Moreover, the intelligent algorithms will only ask for confirmation of data that doesn’t pass a confidence interval, which will increase over time. So, even if you have hundreds of thousands of invoices, within a few months after roll-out, you won’t even have to look at 100 of them. Long gone are the days of EDI only. When you go from having to evaluate over 15% of invoices manually (which is the typical error rate) to less than 0.2% (as the platform can automatically identify, and correct, errors or bounce back invoices that can’t be matched), the time savings is phenomenal

Supplier Identification
Once upon a time, if you needed a supplier, you look at who bid last time, who sent you catalogs, and who your buddy recommended. Not very good. Then you got e-RFX and supplier portals where they could self register, but then you had an avalanche of supplier (catalog) data to go through that made looking for a needle in a haystack easy. Then you had networks which classified by high level category or product classes, but when you had specific needs, custom manufacturing requirements, raw material limitations, etc., it didn’t help much.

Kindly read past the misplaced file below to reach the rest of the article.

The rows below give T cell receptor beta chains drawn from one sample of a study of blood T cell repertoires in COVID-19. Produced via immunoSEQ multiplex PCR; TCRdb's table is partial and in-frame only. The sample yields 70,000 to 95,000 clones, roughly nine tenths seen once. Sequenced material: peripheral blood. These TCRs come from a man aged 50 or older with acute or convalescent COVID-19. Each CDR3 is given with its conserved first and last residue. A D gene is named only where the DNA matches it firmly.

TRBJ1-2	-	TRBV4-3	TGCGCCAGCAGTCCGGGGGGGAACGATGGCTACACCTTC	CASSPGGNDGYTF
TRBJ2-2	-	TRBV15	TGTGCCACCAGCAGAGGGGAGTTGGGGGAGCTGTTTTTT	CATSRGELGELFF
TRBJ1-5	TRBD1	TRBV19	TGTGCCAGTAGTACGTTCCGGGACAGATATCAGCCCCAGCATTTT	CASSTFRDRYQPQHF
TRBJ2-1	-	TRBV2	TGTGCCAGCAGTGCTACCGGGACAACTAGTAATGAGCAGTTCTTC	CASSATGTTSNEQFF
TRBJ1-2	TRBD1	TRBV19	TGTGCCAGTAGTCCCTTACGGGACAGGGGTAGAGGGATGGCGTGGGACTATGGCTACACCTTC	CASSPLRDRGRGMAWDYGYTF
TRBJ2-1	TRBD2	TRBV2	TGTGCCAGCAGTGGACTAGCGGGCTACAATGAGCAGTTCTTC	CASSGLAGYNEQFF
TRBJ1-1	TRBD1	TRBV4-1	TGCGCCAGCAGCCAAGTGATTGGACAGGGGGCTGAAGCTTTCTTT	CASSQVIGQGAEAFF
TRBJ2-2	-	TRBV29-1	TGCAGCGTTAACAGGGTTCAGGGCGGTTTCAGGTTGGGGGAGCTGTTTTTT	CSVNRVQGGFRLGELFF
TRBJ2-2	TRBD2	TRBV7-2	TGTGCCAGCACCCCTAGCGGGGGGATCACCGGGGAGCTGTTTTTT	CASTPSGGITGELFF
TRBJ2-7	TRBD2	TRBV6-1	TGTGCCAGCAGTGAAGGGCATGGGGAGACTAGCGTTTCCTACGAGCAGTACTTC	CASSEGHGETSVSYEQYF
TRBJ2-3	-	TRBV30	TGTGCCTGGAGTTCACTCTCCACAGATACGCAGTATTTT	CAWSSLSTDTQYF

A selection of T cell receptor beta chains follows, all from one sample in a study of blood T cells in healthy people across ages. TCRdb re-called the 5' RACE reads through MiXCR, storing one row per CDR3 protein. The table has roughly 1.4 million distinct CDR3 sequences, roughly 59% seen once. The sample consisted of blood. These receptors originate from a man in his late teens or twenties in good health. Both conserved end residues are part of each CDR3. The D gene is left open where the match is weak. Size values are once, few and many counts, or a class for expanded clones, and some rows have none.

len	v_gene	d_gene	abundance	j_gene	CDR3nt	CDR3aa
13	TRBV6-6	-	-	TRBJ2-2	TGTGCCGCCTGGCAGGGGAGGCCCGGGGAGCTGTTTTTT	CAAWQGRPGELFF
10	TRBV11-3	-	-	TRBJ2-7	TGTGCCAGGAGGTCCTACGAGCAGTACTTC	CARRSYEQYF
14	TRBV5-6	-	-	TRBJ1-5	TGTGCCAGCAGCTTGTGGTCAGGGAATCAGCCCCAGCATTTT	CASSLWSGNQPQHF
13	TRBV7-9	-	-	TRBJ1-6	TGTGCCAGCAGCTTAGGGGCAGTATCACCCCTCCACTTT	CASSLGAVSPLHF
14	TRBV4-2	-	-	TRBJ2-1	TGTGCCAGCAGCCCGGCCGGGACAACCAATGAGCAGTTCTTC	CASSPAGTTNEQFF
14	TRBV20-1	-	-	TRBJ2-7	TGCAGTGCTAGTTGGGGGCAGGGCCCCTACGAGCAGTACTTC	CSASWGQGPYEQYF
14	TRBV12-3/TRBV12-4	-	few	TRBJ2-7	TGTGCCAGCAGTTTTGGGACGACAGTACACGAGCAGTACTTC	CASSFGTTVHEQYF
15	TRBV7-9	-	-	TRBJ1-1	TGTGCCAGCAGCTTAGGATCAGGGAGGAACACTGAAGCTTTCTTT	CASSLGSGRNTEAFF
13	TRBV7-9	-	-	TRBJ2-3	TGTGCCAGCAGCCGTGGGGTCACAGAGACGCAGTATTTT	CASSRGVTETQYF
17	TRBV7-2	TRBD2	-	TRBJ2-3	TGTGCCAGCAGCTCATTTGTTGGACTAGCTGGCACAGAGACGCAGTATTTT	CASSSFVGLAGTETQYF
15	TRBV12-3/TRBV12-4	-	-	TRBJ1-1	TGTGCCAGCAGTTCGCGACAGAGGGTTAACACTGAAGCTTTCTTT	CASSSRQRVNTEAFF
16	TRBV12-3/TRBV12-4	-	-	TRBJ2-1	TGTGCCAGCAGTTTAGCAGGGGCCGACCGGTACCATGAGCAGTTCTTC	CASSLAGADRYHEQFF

But now you have platforms that can use AI technologies and community feedback to identify suppliers that provide the products you are looking for, using the production techniques you are looking for, in the locations you are looking for, with the quality and reliability you are looking for, and the status/certification you are looking for, ranked according to most likely to be selected to least likely. This type of supplier discovery and automatic qualification using 3rd party platforms and community intelligence can often save a person-week of time on an RFI.

And this is just the start … but not all of this is in your average S2P platform.